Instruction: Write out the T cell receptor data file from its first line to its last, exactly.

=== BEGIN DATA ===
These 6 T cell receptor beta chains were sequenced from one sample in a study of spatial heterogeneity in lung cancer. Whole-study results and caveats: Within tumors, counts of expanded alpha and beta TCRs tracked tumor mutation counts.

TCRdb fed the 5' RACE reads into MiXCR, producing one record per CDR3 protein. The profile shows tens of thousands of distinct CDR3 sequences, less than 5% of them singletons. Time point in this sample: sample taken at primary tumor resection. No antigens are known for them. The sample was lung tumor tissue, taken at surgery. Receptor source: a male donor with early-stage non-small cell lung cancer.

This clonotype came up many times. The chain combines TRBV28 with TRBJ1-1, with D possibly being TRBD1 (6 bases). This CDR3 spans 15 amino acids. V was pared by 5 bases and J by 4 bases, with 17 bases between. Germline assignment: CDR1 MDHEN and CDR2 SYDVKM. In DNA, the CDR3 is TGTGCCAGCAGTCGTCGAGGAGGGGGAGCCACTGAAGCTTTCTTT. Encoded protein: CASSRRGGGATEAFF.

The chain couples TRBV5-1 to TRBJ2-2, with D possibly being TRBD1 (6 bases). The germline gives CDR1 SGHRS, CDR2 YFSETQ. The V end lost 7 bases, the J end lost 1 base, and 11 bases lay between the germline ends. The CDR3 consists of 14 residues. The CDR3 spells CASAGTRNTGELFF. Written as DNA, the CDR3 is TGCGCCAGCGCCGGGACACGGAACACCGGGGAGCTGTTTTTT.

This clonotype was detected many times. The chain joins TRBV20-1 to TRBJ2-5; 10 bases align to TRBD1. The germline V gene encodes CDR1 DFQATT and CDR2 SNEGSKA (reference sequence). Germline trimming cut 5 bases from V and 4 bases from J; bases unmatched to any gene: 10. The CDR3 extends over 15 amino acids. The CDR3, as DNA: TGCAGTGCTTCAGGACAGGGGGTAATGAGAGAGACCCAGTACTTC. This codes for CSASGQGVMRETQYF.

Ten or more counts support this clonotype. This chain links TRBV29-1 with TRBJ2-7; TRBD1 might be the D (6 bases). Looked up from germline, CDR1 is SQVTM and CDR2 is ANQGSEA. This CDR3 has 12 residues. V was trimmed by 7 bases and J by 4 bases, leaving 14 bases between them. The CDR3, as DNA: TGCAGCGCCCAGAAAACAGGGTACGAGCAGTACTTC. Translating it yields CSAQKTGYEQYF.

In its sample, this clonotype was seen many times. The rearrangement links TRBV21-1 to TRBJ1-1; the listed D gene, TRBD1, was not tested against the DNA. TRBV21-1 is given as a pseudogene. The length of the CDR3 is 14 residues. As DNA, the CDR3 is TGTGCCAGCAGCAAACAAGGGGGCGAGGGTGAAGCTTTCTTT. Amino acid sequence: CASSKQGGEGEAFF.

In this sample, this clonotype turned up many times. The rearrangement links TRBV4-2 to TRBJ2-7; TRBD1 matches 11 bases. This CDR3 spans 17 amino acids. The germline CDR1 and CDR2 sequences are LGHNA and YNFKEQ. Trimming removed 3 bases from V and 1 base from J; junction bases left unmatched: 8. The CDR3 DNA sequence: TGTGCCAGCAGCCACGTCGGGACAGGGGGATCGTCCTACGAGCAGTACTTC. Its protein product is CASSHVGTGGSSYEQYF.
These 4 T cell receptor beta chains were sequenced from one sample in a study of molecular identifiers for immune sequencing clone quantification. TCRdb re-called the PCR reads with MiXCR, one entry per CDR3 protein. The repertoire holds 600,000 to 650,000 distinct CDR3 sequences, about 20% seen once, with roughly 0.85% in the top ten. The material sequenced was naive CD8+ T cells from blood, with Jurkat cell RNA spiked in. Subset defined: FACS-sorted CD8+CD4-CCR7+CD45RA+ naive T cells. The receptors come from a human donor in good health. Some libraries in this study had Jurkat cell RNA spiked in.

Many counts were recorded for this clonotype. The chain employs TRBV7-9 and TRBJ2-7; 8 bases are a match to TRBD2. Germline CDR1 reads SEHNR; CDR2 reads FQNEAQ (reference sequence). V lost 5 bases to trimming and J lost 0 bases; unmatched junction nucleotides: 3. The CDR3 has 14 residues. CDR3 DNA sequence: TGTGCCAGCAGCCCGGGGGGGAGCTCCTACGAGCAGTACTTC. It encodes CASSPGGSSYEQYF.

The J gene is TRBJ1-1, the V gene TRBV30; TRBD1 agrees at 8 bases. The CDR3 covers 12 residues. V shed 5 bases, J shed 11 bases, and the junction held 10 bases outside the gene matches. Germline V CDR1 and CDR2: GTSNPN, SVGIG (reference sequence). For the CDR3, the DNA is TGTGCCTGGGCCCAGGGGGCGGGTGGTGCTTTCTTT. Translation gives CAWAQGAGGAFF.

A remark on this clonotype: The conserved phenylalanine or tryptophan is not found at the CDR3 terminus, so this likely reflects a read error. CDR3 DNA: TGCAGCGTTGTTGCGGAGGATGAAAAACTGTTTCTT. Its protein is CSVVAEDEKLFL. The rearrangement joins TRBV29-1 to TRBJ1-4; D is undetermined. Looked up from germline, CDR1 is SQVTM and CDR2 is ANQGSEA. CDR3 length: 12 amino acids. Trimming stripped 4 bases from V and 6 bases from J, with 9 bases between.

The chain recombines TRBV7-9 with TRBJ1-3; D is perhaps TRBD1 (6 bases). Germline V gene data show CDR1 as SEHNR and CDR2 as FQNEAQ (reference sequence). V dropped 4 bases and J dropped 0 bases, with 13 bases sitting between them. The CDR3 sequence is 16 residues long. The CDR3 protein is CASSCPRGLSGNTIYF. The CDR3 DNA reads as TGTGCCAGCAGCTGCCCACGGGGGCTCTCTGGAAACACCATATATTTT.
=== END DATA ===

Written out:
These 6 T cell receptor beta chains were sequenced from one sample in a study of spatial heterogeneity in lung cancer. Whole-study results and caveats: Within tumors, counts of expanded alpha and beta TCRs tracked tumor mutation counts.

TCRdb fed the 5' RACE reads into MiXCR, producing one record per CDR3 protein. The profile shows tens of thousands of distinct CDR3 sequences, less than 5% of them singletons. Time point in this sample: sample taken at primary tumor resection. No antigens are known for them. The sample was lung tumor tissue, taken at surgery. Receptor source: a male donor with early-stage non-small cell lung cancer.

This clonotype came up many times. The chain combines TRBV28 with TRBJ1-1, with D possibly being TRBD1 (6 bases). This CDR3 spans 15 amino acids. V was pared by 5 bases and J by 4 bases, with 17 bases between. Germline assignment: CDR1 MDHEN and CDR2 SYDVKM. In DNA, the CDR3 is TGTGCCAGCAGTCGTCGAGGAGGGGGAGCCACTGAAGCTTTCTTT. Encoded protein: CASSRRGGGATEAFF.

The chain couples TRBV5-1 to TRBJ2-2, with D possibly being TRBD1 (6 bases). The germline gives CDR1 SGHRS, CDR2 YFSETQ. The V end lost 7 bases, the J end lost 1 base, and 11 bases lay between the germline ends. The CDR3 consists of 14 residues. The CDR3 spells CASAGTRNTGELFF. Written as DNA, the CDR3 is TGCGCCAGCGCCGGGACACGGAACACCGGGGAGCTGTTTTTT.

This clonotype was detected many times. The chain joins TRBV20-1 to TRBJ2-5; 10 bases align to TRBD1. The germline V gene encodes CDR1 DFQATT and CDR2 SNEGSKA (reference sequence). Germline trimming cut 5 bases from V and 4 bases from J; bases unmatched to any gene: 10. The CDR3 extends over 15 amino acids. The CDR3, as DNA: TGCAGTGCTTCAGGACAGGGGGTAATGAGAGAGACCCAGTACTTC. This codes for CSASGQGVMRETQYF.

Ten or more counts support this clonotype. This chain links TRBV29-1 with TRBJ2-7; TRBD1 might be the D (6 bases). Looked up from germline, CDR1 is SQVTM and CDR2 is ANQGSEA. This CDR3 has 12 residues. V was trimmed by 7 bases and J by 4 bases, leaving 14 bases between them. The CDR3, as DNA: TGCAGCGCCCAGAAAACAGGGTACGAGCAGTACTTC. Translating it yields CSAQKTGYEQYF.

In its sample, this clonotype was seen many times. The rearrangement links TRBV21-1 to TRBJ1-1; the listed D gene, TRBD1, was not tested against the DNA. TRBV21-1 is given as a pseudogene. The length of the CDR3 is 14 residues. As DNA, the CDR3 is TGTGCCAGCAGCAAACAAGGGGGCGAGGGTGAAGCTTTCTTT. Amino acid sequence: CASSKQGGEGEAFF.

In this sample, this clonotype turned up many times. The rearrangement links TRBV4-2 to TRBJ2-7; TRBD1 matches 11 bases. This CDR3 spans 17 amino acids. The germline CDR1 and CDR2 sequences are LGHNA and YNFKEQ. Trimming removed 3 bases from V and 1 base from J; junction bases left unmatched: 8. The CDR3 DNA sequence: TGTGCCAGCAGCCACGTCGGGACAGGGGGATCGTCCTACGAGCAGTACTTC. Its protein product is CASSHVGTGGSSYEQYF.
These 4 T cell receptor beta chains were sequenced from one sample in a study of molecular identifiers for immune sequencing clone quantification. TCRdb re-called the PCR reads with MiXCR, one entry per CDR3 protein. The repertoire holds 600,000 to 650,000 distinct CDR3 sequences, about 20% seen once, with roughly 0.85% in the top ten. The material sequenced was naive CD8+ T cells from blood, with Jurkat cell RNA spiked in. Subset defined: FACS-sorted CD8+CD4-CCR7+CD45RA+ naive T cells. The receptors come from a human donor in good health. Some libraries in this study had Jurkat cell RNA spiked in.

Many counts were recorded for this clonotype. The chain employs TRBV7-9 and TRBJ2-7; 8 bases are a match to TRBD2. Germline CDR1 reads SEHNR; CDR2 reads FQNEAQ (reference sequence). V lost 5 bases to trimming and J lost 0 bases; unmatched junction nucleotides: 3. The CDR3 has 14 residues. CDR3 DNA sequence: TGTGCCAGCAGCCCGGGGGGGAGCTCCTACGAGCAGTACTTC. It encodes CASSPGGSSYEQYF.

The J gene is TRBJ1-1, the V gene TRBV30; TRBD1 agrees at 8 bases. The CDR3 covers 12 residues. V shed 5 bases, J shed 11 bases, and the junction held 10 bases outside the gene matches. Germline V CDR1 and CDR2: GTSNPN, SVGIG (reference sequence). For the CDR3, the DNA is TGTGCCTGGGCCCAGGGGGCGGGTGGTGCTTTCTTT. Translation gives CAWAQGAGGAFF.

A remark on this clonotype: The conserved phenylalanine or tryptophan is not found at the CDR3 terminus, so this likely reflects a read error. CDR3 DNA: TGCAGCGTTGTTGCGGAGGATGAAAAACTGTTTCTT. Its protein is CSVVAEDEKLFL. The rearrangement joins TRBV29-1 to TRBJ1-4; D is undetermined. Looked up from germline, CDR1 is SQVTM and CDR2 is ANQGSEA. CDR3 length: 12 amino acids. Trimming stripped 4 bases from V and 6 bases from J, with 9 bases between.

The chain recombines TRBV7-9 with TRBJ1-3; D is perhaps TRBD1 (6 bases). Germline V gene data show CDR1 as SEHNR and CDR2 as FQNEAQ (reference sequence). V dropped 4 bases and J dropped 0 bases, with 13 bases sitting between them. The CDR3 sequence is 16 residues long. The CDR3 protein is CASSCPRGLSGNTIYF. The CDR3 DNA reads as TGTGCCAGCAGCTGCCCACGGGGGCTCTCTGGAAACACCATATATTTT.